The advertising industry has always had problems with fraud, transparency, trust and brand-safety issues, but the explosion of digital media has created unintended consequences that go well beyond the implications for individual brands and their agencies, including how they impact society-at-large.
That’s because one way or another, brand advertising budgets underwrite much of the content that is seen by consumers, including the less-than-wholesome kind. You know — fake news, misinformation or hoax sites with ulterior motives ranging from social harm to just making a quick illicit buck.
Even worse, some of the ways that brands and agencies defend against their brands showing up in “unsafe” environments rely on automation — so-called keyword “blocklists” — that prevent their ad budgets from supporting responsible journalism, or news and information sites serving underrepresented segments of society.
But until last summer, no one understood just how big a problem this was.
That’s when NewsGuard teamed up with Comscore to put some dimensions around the amount of ad budgets being spent on sites publishing misinformation. The study found it is currently about $2.6 billion in annual ad spending.
This raises some big questions for the ad industry -- including how to avoid funding the harmful effects of misinformation, and how to redirect their budgets in support of fact-based journalism or publishing serving diversity audiences that were being blocked from it.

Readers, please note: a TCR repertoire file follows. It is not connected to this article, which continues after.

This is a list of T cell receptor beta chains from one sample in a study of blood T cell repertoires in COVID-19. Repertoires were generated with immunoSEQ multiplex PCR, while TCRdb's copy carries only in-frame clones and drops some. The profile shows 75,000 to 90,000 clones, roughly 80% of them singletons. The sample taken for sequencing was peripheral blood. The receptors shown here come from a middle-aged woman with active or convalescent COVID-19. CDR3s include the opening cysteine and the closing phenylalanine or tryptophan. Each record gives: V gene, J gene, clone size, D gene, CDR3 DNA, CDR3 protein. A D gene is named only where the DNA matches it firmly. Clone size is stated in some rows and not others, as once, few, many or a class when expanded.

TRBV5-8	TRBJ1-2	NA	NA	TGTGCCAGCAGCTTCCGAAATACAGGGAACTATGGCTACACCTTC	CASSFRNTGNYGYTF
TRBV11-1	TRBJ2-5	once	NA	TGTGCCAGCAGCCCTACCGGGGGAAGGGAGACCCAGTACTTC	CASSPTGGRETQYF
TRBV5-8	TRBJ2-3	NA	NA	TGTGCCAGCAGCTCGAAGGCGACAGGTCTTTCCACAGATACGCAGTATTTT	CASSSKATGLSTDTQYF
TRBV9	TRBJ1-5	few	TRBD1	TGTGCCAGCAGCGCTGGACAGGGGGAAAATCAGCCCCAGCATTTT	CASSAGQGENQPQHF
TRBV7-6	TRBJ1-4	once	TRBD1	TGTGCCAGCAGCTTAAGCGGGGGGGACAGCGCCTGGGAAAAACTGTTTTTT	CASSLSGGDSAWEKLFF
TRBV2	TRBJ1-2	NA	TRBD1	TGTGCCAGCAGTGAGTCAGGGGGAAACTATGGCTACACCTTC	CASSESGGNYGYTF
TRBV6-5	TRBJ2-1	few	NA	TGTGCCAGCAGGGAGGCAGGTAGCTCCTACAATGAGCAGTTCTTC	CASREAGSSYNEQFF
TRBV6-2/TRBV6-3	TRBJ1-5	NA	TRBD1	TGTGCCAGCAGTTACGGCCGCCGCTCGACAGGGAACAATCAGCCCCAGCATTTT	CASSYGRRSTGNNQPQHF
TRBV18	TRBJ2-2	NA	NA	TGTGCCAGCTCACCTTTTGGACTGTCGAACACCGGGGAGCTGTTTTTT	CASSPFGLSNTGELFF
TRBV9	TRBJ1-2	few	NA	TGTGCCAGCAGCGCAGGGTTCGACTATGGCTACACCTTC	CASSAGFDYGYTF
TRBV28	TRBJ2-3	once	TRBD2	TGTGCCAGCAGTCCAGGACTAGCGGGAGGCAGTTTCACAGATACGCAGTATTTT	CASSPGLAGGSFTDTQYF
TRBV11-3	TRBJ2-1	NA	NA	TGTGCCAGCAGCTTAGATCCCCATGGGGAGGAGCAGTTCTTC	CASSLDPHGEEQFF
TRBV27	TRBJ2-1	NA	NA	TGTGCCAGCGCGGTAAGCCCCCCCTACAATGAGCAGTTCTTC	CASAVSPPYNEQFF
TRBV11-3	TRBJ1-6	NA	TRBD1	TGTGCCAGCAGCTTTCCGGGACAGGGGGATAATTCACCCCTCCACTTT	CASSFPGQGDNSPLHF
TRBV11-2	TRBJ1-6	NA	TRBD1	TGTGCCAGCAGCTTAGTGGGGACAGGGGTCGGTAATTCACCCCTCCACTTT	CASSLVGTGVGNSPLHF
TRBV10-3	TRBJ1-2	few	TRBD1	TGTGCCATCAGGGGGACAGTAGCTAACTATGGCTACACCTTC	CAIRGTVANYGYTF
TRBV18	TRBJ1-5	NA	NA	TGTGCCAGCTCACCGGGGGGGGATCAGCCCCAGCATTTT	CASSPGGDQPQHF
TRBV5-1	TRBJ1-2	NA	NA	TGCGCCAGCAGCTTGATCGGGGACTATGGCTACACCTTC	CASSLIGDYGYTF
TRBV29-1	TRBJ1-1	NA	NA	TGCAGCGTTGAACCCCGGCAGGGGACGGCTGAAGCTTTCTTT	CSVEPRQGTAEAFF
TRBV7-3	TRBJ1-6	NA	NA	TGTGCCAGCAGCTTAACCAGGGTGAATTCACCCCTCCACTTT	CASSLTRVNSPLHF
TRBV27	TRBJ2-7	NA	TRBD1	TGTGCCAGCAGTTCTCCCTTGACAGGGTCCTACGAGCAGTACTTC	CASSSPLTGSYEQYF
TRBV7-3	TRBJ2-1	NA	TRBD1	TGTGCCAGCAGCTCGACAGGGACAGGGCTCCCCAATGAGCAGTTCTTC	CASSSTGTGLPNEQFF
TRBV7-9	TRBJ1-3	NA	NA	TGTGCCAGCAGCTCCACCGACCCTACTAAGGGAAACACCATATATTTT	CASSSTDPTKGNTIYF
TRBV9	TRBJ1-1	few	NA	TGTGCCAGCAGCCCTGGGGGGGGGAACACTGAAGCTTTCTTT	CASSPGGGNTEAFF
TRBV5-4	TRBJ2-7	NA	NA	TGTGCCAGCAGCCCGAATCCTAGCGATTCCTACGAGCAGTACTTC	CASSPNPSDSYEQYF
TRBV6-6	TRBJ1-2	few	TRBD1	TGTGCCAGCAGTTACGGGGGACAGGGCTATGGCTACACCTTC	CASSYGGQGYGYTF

It’s not an easy problem to solve, and as it turns out, our 2021 Supplier of the Year, NewsGuard didn’t actually set out to do that, but it nonetheless pivoted in that direction when it understood the magnitude of the problem and who would best be served by fixing it.
“It’s a little embarrassing,” recalls Gordon Crovitz, a former publisher of The Wall Street Journal, who teamed up with serial media entrepreneur Steve Brill to co-found NewsGuard in 2018.
“When we started, our idea was that it was becoming impossible for consumers to get the difference between trustworthy sites and misinformation sites when they were coming through their Facebook feed, or looking at a search result. So our original focus was on news consumers,” he says.
But as Crovitz and Brill began raising money to start NewsGuard, an investment banker suggested they begin talking to the big agency holding companies as potential clients.
“We said, ‘What does that have to do with misinformation?’ And he said, ‘Well, they’re worried about brand safety.’ And then we said, ‘What’s brand safety?”
The pivot worked, because after explaining the concept to Maurice Levy, Publicis signed on as NewsGuard’s lead strategic investor, and soon the other big agency holding companies followed — because while many of them already were working with various forms of artificial intelligence and/or programmatic brand-safety technologies, they learned that NewsGuard’s approach of using professional journalists to vet and rate the trustworthiness of content sites simply worked better.
It also solved the corresponding problem of so-called “exclusion” lists — those automated keyword blocklists — that prevented advertisers from making buys on sites that generated certain words or phrases that, when taken out of the context of actual human beings, meant that advertisers were effectively boycotting some of the best news and information sites.